7/7 bombings: From Tony Blair to Prince William, what key figures said about the attacks at the time

It is the 10th anniversary of the July 7 2005 terrorist attacks on London

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The Independent Online

Here are some of the reactions to the July 7 bombings from politicians, members of the Royal Family and other leading figures on the day of the attacks.

Tony Blair, then prime minister: "When they try to intimidate us, we will not be intimidated. When they seek to change our country or our way of life by these methods, we will not be changed. The purpose of terrorism is just that. It is to terrorise people and we will not be terrorised. This is a very sad day for the British people but we will hold true to the British way of life."

The Queen: "The dreadful events in London this morning have deeply shocked us all. I know I speak for the whole nation in expressing my sympathy to all those affected and the relatives of the killed and injured."

Ken Livingstone, then mayor of London: "London has been the target of a cowardly terrorist attack. Londoners have responded calmly and courageously. On behalf of all Londoners, I want to express my deepest sympathies to the families and friends of those who have been killed and to all of those who have been injured."

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Tony Blair returned from the G8 Summit in the wake of the bombings, describing the attack as 'barbaric' (Getty)

Michael Howard, then Tory leader: "I entirely support what the Prime Minister has said about our determination to protect and defend our way of life. It is important that everyone should know that this country is completely united in our determination to defeat terrorism and to deal with those who are responsible for the appalling acts which we have seen today."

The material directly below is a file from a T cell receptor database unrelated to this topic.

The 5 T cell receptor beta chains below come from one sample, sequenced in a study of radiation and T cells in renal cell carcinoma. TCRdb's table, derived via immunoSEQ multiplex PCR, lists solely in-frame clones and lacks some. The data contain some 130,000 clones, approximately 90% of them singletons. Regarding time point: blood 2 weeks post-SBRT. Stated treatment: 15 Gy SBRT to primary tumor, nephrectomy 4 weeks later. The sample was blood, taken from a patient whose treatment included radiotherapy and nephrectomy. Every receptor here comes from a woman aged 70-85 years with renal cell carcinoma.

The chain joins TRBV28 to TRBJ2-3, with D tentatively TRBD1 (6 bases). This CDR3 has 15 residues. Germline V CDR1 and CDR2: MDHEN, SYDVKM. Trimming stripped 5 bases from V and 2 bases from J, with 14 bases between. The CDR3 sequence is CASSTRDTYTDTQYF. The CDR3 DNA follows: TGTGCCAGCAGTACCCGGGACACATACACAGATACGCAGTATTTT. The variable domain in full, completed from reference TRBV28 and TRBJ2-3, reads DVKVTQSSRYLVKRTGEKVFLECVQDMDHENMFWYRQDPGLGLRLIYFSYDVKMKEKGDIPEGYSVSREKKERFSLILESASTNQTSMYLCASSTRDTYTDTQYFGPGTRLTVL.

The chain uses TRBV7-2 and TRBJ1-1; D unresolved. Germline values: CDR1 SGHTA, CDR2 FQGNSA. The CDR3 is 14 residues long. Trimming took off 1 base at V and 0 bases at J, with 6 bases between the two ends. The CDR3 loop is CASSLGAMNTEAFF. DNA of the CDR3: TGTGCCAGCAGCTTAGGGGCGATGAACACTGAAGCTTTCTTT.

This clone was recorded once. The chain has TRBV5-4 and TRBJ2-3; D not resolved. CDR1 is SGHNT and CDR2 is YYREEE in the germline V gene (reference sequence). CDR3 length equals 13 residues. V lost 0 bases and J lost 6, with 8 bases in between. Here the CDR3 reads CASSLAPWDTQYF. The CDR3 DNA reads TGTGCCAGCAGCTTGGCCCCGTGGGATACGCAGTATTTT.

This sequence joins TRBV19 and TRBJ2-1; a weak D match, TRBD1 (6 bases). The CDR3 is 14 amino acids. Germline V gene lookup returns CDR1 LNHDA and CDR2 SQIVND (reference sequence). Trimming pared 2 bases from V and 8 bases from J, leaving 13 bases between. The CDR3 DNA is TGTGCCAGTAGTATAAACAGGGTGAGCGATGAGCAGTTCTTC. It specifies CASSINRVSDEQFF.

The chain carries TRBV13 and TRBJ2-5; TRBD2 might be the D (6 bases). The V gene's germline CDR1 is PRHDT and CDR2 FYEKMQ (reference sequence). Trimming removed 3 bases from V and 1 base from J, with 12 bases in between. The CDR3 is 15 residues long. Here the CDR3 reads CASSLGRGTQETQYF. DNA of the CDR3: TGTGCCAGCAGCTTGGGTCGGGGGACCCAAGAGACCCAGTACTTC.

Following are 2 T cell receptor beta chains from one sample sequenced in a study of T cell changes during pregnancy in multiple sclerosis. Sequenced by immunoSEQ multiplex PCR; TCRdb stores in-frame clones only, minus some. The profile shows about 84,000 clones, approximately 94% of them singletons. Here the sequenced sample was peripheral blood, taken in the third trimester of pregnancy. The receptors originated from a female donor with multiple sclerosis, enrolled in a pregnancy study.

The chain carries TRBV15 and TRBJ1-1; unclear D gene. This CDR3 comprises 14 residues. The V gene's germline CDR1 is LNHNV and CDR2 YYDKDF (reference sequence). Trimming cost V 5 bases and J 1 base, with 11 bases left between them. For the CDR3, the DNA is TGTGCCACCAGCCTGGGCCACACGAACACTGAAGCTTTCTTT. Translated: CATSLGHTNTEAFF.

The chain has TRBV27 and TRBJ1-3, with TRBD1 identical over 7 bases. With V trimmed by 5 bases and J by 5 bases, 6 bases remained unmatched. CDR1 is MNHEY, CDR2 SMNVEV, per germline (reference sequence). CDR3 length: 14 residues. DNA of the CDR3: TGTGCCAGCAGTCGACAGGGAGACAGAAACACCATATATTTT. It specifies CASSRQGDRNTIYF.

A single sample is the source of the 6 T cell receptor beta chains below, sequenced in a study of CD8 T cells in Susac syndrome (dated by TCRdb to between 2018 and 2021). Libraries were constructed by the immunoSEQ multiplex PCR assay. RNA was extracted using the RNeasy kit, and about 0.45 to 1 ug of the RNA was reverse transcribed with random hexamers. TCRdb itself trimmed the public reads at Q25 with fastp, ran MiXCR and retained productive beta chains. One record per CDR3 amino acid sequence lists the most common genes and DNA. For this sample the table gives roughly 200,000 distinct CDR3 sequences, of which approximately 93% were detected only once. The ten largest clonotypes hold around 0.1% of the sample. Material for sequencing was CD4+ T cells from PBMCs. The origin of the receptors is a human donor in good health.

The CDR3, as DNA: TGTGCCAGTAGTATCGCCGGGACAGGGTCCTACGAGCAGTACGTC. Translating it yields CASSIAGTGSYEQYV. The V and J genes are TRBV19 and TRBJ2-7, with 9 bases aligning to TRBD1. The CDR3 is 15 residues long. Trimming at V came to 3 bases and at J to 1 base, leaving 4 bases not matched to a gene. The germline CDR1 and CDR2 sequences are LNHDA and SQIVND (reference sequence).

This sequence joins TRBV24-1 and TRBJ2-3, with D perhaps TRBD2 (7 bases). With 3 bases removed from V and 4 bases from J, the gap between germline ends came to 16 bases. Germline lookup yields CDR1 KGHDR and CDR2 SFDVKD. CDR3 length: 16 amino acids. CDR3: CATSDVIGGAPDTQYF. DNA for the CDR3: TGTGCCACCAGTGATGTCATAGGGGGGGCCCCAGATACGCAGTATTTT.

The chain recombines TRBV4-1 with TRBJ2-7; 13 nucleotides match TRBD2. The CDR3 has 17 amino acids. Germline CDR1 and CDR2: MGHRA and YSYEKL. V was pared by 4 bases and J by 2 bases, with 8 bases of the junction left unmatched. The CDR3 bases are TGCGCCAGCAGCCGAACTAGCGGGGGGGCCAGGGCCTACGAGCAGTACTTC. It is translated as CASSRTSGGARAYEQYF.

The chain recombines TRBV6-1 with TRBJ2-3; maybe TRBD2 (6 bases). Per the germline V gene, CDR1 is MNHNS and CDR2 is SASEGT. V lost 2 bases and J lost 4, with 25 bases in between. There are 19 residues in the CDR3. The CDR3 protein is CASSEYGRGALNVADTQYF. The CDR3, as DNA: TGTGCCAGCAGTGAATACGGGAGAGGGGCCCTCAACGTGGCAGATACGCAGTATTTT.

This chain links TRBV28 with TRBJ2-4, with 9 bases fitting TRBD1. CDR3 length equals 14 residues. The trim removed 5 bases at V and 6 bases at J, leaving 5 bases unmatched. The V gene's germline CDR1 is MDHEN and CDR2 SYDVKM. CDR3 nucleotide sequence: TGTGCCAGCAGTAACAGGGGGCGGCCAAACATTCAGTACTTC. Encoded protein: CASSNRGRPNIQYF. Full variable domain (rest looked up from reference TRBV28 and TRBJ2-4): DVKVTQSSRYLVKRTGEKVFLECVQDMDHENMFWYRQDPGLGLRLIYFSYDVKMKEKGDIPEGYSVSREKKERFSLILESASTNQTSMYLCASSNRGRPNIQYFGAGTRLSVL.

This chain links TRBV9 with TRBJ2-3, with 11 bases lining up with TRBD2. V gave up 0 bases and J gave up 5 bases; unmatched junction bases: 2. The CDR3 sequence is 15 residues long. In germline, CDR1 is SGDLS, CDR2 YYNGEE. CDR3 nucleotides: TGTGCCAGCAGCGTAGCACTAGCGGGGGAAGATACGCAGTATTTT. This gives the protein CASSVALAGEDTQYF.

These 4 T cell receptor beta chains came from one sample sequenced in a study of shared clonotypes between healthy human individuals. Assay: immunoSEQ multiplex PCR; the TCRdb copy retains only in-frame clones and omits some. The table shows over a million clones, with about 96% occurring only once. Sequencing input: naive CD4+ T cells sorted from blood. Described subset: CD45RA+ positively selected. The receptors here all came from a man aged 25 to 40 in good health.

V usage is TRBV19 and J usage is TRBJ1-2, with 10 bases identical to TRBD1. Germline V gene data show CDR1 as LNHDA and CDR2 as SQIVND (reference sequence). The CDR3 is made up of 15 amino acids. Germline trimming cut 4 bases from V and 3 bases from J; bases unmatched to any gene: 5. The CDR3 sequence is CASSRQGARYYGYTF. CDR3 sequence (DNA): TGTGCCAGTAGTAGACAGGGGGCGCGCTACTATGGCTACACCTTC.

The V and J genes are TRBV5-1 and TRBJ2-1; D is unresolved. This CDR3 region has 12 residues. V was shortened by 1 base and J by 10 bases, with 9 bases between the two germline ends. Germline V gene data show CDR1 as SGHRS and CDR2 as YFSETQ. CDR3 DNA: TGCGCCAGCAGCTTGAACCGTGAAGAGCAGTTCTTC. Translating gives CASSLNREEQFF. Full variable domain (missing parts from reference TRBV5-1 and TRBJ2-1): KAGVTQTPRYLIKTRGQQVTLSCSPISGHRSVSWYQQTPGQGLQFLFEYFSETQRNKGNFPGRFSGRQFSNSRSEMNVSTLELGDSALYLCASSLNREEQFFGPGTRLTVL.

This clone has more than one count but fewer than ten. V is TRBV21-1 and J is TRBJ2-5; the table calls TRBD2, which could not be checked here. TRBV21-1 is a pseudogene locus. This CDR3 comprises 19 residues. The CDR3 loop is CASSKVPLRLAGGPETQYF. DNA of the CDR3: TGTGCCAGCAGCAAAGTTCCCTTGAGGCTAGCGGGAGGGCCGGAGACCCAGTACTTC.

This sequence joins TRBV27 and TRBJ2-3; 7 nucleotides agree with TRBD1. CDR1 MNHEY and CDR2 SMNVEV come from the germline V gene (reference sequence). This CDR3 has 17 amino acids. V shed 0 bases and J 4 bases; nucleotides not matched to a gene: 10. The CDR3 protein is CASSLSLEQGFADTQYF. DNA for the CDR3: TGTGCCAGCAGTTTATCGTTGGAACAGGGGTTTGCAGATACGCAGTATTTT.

Charles Kennedy, then leader of the Liberal Democrats: "The people who perpetrated these monstrous attacks have no interest whatsoever in the liberty and dignity of individuals. They deserve and receive national and international contempt."

The Rt Rev Richard Chartres, Bishop of London: "This is a grave day for London. Our thoughts and prayers are with the injured and bereaved and also with the emergency services who have responded so rapidly."

Prince William: "I was shocked and very saddened to learn of the terrible events that had occurred in London."

Jack McConnell, then Scotland first minister: "I had planned today to have a conversation with Ken Livingstone to congratulate him on the success of London yesterday in winning the Olympic Games for 2012. Instead I have sent a message of condolence."

 

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